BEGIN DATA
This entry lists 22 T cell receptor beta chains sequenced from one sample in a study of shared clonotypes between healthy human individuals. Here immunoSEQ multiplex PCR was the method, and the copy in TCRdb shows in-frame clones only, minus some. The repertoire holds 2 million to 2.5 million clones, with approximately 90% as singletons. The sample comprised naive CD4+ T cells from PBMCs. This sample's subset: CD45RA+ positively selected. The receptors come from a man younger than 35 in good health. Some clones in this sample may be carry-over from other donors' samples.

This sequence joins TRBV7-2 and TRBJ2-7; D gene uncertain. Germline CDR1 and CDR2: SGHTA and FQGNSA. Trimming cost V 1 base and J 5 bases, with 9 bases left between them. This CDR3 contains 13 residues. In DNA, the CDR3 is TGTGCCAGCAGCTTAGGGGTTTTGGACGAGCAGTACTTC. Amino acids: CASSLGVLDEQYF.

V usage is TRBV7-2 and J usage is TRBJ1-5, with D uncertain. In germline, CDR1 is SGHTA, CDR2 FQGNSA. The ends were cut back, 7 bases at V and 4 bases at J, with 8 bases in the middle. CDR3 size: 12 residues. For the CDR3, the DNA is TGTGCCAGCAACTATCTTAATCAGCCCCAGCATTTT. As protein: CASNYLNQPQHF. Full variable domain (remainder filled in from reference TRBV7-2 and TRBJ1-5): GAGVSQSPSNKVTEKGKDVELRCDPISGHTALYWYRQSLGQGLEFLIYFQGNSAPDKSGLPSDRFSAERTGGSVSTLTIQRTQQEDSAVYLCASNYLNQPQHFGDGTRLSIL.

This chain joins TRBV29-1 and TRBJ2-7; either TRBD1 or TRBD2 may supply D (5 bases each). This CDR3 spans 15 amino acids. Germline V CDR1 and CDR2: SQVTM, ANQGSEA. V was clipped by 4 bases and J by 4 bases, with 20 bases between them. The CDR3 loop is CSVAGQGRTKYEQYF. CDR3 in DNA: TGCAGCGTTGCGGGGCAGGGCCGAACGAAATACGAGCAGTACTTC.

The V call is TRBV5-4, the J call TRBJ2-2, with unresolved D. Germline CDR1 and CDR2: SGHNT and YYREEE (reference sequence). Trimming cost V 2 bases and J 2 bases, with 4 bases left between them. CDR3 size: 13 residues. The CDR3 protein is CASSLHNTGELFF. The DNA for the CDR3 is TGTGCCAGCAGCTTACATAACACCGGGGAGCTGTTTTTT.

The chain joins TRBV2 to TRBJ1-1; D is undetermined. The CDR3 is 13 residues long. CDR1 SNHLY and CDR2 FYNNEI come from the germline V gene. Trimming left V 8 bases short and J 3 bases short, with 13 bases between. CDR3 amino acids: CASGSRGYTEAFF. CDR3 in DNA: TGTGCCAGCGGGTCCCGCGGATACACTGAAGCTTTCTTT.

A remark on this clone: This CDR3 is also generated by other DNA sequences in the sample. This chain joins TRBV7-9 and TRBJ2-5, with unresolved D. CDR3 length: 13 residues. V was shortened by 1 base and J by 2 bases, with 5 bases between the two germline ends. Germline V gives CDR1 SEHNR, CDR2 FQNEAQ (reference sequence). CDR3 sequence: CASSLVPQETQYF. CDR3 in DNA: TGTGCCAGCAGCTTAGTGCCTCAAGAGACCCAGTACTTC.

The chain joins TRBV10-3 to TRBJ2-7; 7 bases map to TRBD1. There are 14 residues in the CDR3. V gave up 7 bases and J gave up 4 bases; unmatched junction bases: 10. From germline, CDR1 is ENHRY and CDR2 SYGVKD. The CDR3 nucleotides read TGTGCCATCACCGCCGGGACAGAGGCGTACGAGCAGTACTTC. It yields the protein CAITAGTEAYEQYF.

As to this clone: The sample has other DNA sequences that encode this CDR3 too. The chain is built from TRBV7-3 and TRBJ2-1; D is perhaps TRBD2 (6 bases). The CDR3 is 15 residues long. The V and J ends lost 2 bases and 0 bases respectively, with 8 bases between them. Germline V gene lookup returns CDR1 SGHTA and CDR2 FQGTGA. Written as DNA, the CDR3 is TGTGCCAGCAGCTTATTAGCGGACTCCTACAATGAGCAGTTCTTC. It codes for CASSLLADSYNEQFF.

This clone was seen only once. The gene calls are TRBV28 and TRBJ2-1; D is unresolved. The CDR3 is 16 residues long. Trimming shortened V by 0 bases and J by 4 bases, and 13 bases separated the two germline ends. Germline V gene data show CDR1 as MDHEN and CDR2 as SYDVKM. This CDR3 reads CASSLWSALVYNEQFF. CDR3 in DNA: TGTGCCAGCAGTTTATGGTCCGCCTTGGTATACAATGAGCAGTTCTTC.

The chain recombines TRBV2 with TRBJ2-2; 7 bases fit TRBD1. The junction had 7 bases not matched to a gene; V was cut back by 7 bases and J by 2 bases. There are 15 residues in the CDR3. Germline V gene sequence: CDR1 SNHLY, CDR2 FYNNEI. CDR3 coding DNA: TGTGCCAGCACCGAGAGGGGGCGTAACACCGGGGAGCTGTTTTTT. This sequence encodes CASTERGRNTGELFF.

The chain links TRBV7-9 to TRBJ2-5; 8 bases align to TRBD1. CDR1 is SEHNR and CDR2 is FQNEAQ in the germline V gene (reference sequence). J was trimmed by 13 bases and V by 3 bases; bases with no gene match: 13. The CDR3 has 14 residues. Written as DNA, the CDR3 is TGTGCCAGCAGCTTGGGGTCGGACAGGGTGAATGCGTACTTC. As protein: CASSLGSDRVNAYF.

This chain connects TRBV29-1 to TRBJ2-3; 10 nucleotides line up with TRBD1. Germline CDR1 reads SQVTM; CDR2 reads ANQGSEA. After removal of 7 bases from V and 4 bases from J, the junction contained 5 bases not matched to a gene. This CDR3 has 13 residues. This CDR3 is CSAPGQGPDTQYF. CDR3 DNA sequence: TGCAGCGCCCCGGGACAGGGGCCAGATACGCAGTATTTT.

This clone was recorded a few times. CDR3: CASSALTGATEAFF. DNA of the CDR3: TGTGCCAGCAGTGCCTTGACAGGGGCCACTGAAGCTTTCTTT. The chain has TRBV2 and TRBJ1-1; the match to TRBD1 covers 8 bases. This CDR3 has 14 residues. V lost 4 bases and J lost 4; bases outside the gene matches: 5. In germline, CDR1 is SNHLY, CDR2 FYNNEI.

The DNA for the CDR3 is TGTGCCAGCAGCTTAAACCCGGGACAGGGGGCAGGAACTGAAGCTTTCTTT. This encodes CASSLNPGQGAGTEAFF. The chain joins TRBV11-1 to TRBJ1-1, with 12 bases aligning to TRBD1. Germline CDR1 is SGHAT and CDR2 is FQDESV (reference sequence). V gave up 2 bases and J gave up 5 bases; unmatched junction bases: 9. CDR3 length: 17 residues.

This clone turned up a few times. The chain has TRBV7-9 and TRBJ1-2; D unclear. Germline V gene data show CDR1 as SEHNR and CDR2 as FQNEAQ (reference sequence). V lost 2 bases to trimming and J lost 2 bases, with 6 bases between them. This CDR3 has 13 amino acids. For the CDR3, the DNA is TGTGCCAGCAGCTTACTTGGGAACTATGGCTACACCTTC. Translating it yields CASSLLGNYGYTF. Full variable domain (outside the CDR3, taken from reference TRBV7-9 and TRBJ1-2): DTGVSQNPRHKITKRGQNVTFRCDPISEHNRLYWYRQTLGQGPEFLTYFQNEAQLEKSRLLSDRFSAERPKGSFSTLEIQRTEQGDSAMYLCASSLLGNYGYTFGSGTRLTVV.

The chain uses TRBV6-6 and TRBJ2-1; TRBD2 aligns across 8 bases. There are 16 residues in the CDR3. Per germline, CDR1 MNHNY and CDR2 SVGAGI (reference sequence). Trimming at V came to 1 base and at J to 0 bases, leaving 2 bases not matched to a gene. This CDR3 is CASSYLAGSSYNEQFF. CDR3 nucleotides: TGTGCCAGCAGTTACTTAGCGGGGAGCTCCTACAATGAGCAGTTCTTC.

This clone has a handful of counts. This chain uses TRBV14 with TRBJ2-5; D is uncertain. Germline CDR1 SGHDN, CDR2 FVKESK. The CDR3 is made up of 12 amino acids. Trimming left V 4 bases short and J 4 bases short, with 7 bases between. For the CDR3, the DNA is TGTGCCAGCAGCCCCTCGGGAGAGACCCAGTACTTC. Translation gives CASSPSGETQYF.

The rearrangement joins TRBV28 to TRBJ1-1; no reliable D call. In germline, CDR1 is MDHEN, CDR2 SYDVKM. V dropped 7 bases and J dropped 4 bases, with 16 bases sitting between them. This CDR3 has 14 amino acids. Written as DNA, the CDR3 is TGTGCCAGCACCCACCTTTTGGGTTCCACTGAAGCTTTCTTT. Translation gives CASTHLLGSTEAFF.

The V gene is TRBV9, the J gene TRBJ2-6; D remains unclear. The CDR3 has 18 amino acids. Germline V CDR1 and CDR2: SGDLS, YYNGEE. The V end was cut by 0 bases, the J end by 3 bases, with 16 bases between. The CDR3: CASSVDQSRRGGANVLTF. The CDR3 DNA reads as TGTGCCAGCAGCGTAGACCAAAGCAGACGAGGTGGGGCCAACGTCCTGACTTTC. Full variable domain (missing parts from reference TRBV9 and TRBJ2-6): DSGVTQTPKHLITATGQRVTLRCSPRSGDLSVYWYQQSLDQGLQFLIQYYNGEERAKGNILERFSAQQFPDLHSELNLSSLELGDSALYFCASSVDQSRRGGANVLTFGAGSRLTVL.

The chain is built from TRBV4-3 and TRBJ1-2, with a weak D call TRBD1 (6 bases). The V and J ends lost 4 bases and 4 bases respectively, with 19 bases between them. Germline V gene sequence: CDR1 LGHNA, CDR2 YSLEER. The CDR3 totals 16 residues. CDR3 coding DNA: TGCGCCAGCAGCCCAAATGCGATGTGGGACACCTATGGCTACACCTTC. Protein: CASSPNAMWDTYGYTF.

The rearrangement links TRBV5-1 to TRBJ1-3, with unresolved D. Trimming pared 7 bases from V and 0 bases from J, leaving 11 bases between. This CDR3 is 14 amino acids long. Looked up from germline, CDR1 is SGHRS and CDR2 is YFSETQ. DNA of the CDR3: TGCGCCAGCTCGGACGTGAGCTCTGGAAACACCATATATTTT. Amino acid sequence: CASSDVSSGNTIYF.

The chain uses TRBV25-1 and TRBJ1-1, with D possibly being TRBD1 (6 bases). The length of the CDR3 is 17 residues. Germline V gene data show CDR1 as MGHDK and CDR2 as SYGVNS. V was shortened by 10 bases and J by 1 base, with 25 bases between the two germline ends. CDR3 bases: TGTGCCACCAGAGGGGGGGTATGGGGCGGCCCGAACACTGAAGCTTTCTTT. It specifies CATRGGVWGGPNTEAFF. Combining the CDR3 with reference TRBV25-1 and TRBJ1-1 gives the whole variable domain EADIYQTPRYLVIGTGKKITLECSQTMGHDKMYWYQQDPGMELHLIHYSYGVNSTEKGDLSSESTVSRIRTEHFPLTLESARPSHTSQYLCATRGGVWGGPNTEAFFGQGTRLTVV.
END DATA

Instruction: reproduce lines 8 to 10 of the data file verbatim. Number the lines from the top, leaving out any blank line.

The chain joins TRBV10-3 to TRBJ2-7; 7 bases map to TRBD1. There are 14 residues in the CDR3. V gave up 7 bases and J gave up 4 bases; unmatched junction bases: 10. From germline, CDR1 is ENHRY and CDR2 SYGVKD. The CDR3 nucleotides read TGTGCCATCACCGCCGGGACAGAGGCGTACGAGCAGTACTTC. It yields the protein CAITAGTEAYEQYF.

As to this clone: The sample has other DNA sequences that encode this CDR3 too. The chain is built from TRBV7-3 and TRBJ2-1; D is perhaps TRBD2 (6 bases). The CDR3 is 15 residues long. The V and J ends lost 2 bases and 0 bases respectively, with 8 bases between them. Germline V gene lookup returns CDR1 SGHTA and CDR2 FQGTGA. Written as DNA, the CDR3 is TGTGCCAGCAGCTTATTAGCGGACTCCTACAATGAGCAGTTCTTC. It codes for CASSLLADSYNEQFF.

This clone was seen only once. The gene calls are TRBV28 and TRBJ2-1; D is unresolved. The CDR3 is 16 residues long. Trimming shortened V by 0 bases and J by 4 bases, and 13 bases separated the two germline ends. Germline V gene data show CDR1 as MDHEN and CDR2 as SYDVKM. This CDR3 reads CASSLWSALVYNEQFF. CDR3 in DNA: TGTGCCAGCAGTTTATGGTCCGCCTTGGTATACAATGAGCAGTTCTTC.